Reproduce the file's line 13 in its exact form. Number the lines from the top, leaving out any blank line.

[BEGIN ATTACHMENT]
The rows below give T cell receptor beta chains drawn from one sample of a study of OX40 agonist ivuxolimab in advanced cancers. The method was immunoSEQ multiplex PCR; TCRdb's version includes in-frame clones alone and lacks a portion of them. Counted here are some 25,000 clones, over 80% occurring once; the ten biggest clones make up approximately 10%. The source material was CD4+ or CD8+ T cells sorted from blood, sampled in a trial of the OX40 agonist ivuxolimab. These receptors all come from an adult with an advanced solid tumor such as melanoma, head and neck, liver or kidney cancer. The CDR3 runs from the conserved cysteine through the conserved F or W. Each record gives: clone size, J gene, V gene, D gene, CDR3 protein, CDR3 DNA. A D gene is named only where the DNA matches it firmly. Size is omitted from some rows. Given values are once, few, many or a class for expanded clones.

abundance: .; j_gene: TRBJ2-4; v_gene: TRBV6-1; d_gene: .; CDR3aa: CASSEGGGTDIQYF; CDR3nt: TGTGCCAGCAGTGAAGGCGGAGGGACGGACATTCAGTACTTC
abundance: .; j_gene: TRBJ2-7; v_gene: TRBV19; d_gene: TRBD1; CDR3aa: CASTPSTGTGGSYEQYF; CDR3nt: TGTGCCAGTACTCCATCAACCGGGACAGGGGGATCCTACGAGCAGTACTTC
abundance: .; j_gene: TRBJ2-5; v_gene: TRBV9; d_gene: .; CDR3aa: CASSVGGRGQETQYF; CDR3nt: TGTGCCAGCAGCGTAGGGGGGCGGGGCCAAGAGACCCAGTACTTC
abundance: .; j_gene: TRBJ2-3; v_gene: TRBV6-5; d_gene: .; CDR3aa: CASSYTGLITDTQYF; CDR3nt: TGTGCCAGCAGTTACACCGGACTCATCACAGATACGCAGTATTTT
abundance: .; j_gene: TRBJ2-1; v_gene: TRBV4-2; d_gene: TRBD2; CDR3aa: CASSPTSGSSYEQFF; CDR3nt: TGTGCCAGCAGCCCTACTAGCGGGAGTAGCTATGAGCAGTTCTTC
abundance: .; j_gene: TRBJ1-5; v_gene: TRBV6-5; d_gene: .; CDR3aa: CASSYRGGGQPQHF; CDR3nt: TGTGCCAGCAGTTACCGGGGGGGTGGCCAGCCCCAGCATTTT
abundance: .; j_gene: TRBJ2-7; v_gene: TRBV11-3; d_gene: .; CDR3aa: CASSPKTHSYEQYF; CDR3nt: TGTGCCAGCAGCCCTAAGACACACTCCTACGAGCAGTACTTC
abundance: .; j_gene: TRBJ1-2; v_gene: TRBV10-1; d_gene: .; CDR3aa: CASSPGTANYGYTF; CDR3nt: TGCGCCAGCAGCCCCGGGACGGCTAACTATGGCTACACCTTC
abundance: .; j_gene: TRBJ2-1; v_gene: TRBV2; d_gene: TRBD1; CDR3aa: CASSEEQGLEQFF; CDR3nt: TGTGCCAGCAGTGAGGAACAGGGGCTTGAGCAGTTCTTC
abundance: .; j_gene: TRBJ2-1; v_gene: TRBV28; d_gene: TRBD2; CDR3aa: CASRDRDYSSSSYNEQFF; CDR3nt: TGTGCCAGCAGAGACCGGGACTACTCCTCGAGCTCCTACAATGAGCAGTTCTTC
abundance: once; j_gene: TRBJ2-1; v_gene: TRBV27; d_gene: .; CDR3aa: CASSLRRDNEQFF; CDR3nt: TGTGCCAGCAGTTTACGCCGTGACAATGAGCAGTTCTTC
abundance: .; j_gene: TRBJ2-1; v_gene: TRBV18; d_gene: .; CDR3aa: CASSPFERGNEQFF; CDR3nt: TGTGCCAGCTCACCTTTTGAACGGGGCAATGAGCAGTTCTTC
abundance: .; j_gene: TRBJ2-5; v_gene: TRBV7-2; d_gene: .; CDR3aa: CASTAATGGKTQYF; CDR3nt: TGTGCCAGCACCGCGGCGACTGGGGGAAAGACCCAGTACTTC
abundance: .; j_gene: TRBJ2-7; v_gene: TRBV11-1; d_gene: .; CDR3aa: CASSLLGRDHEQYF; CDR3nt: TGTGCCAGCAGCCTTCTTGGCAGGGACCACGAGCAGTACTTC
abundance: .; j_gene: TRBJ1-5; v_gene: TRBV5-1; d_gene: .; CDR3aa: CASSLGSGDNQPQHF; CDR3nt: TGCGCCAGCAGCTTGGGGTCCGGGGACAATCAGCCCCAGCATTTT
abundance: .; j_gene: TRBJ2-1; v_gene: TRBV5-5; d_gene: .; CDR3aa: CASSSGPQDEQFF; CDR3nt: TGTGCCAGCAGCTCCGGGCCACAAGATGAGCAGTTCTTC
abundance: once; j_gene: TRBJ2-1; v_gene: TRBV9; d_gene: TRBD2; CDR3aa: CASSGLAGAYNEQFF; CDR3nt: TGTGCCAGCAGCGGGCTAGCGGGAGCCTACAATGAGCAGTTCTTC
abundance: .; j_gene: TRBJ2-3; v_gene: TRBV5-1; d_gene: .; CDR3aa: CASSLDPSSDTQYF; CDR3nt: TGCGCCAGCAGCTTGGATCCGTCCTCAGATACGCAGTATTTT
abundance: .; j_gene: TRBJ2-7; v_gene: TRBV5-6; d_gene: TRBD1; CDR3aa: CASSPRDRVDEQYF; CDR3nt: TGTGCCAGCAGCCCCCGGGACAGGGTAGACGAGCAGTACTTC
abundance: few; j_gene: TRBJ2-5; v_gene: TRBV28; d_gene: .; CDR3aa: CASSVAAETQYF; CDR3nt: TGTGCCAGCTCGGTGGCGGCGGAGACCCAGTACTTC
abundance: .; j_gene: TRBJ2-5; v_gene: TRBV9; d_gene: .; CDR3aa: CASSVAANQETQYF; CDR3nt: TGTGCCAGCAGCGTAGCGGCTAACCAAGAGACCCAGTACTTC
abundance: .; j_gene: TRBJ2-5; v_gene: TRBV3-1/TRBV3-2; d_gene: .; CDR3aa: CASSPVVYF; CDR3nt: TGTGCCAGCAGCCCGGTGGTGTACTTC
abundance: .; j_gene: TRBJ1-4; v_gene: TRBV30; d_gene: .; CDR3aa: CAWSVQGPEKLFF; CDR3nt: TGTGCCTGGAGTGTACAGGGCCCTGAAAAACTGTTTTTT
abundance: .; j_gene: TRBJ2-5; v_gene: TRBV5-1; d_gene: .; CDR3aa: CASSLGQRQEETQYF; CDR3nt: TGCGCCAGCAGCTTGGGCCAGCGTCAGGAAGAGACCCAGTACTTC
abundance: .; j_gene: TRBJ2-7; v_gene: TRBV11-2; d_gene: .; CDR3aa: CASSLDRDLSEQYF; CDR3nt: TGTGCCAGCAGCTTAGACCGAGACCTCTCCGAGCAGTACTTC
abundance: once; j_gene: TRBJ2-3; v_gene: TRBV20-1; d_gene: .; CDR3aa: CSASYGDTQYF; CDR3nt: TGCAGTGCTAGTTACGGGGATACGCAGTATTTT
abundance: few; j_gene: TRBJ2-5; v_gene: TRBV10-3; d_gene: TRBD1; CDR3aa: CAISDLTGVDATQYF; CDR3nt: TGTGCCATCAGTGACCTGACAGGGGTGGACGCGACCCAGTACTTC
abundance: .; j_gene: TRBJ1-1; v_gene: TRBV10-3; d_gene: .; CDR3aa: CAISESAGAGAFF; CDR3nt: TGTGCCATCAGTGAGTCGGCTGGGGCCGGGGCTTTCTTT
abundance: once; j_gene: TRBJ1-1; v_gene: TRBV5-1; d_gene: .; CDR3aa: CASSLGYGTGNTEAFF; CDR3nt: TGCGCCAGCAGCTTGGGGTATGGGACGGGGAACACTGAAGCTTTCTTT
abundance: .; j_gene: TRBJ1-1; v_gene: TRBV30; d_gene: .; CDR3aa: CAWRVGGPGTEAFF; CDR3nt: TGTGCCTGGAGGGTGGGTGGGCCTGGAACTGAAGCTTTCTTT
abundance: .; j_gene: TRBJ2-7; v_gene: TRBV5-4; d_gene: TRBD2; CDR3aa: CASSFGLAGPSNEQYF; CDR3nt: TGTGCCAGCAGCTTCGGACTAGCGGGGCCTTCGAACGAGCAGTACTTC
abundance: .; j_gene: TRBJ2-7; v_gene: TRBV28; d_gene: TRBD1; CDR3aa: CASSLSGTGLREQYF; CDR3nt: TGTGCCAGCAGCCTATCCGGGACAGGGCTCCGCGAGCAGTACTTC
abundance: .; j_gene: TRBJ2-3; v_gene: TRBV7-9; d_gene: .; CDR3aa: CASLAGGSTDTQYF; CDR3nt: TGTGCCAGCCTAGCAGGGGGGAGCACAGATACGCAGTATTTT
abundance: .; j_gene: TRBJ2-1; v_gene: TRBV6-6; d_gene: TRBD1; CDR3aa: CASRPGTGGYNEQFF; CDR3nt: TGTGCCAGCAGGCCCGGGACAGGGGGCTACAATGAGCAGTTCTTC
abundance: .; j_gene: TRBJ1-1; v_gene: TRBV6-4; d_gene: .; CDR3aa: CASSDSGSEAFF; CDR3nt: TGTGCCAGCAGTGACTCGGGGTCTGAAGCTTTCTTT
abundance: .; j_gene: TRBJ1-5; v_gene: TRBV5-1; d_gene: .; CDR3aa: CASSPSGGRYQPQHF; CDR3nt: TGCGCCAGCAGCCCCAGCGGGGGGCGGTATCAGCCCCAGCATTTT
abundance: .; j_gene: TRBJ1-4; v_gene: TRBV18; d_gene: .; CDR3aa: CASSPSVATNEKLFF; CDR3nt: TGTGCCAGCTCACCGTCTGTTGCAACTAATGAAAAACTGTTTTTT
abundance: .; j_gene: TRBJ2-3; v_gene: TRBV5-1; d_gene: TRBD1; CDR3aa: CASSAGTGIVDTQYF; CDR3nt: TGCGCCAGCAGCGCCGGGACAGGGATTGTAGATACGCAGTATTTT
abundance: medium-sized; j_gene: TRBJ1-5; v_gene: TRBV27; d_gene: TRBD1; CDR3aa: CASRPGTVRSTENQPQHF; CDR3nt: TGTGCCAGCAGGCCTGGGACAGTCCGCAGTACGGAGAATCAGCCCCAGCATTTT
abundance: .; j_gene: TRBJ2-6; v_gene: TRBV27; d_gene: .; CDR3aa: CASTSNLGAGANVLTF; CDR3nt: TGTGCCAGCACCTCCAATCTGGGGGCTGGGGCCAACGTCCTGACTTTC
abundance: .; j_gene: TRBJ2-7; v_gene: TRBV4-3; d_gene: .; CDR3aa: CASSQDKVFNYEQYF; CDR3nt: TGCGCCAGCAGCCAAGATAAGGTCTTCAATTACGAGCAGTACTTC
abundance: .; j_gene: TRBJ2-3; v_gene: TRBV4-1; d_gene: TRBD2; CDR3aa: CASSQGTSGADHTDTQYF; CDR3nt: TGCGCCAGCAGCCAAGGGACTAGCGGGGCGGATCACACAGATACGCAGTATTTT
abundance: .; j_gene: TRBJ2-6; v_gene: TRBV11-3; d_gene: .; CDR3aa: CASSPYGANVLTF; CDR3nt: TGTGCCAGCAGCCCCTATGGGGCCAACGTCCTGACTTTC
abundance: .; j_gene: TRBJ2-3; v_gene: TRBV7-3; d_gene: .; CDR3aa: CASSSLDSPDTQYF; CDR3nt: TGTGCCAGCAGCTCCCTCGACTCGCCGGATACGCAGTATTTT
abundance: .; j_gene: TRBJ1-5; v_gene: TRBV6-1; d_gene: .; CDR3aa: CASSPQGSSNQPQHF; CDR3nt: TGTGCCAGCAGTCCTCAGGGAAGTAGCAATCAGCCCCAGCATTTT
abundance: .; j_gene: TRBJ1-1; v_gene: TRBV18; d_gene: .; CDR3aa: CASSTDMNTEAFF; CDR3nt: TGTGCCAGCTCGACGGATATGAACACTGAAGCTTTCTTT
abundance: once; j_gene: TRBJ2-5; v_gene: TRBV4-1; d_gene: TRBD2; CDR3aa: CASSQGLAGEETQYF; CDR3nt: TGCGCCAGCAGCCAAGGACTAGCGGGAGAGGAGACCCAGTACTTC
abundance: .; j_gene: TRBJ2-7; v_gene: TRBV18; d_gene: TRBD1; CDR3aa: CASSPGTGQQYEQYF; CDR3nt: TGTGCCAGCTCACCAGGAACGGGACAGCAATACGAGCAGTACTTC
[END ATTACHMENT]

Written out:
abundance: .; j_gene: TRBJ2-1; v_gene: TRBV18; d_gene: .; CDR3aa: CASSPFERGNEQFF; CDR3nt: TGTGCCAGCTCACCTTTTGAACGGGGCAATGAGCAGTTCTTC